Endlicher was a specialist in conifers, and he also was a philologist. But he never gave an etymology of this name and a search of his papers discovered no mention of Sequoya or the Cherokee writing system, and the connection is an assumption that some botanists have challenged, though no better candidate for a source has yet been found.

The giant sequoia was unseen by Europeans until 1833 and unknown to scientists until 1852. In May 1855, a pair of American botanists named it Taxodium giganteum, but that name was deemed inappropriate for several scientific reasons. Meanwhile, English botanist John Lindley, who had never been to California, in 1853 named it Wellingtonia in honor of the Duke of Wellington. "As high as Wellington towers above his contemporaries, as high towers this California tree above the forest surrounding it. Therefore, it shall bear for all time to come the name Wellingtonia gigantea." This sat poorly with the Americans, and much ink was spilled until a French botanist provided the solution by transferring Endlicher's name. In Britain still popularly called Wellingtonia.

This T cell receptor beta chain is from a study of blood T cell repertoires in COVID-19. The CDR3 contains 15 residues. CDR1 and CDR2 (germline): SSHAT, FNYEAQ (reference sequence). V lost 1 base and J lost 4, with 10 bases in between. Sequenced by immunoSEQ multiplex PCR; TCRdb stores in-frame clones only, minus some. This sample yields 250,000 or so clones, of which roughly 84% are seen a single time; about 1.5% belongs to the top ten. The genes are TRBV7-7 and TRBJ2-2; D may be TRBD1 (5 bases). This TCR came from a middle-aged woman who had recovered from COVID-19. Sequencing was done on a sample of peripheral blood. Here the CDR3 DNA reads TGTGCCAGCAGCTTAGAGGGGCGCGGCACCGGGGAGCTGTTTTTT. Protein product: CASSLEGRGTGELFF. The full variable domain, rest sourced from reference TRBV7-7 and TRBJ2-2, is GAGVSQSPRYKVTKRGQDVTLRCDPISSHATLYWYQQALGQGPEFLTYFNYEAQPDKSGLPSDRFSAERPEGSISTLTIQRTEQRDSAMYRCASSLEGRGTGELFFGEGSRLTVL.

seraglio (n.) Look up seraglio at Dictionary.com
"harem," also the name of a former palace of the sultan in Istanbul, 1580s, from Italian seraglio, alteration of Turkish saray "palace, court," from Persian sara'i "palace, inn," from Iranian base *thraya- "to protect" (cognates: Avestan thrayeinti "they protect"), from PIE *tra-, variant form of root *tere- (2) "to cross over, pass through, overcome" (see through).

The Italian word probably reflects folk etymology influence of serraglio "enclosure, cage," from Medieval Latin serraculum "bung, stopper" (see serried).
serape (n.) Look up serape at Dictionary.com
also sarape, type of shawl for men, 1834, from Mexican Spanish sarape, probably from Nahuatl, but exact source difficult to identify source because there is no -r- sound in Nahuatl.
seraph (n.) Look up seraph at Dictionary.com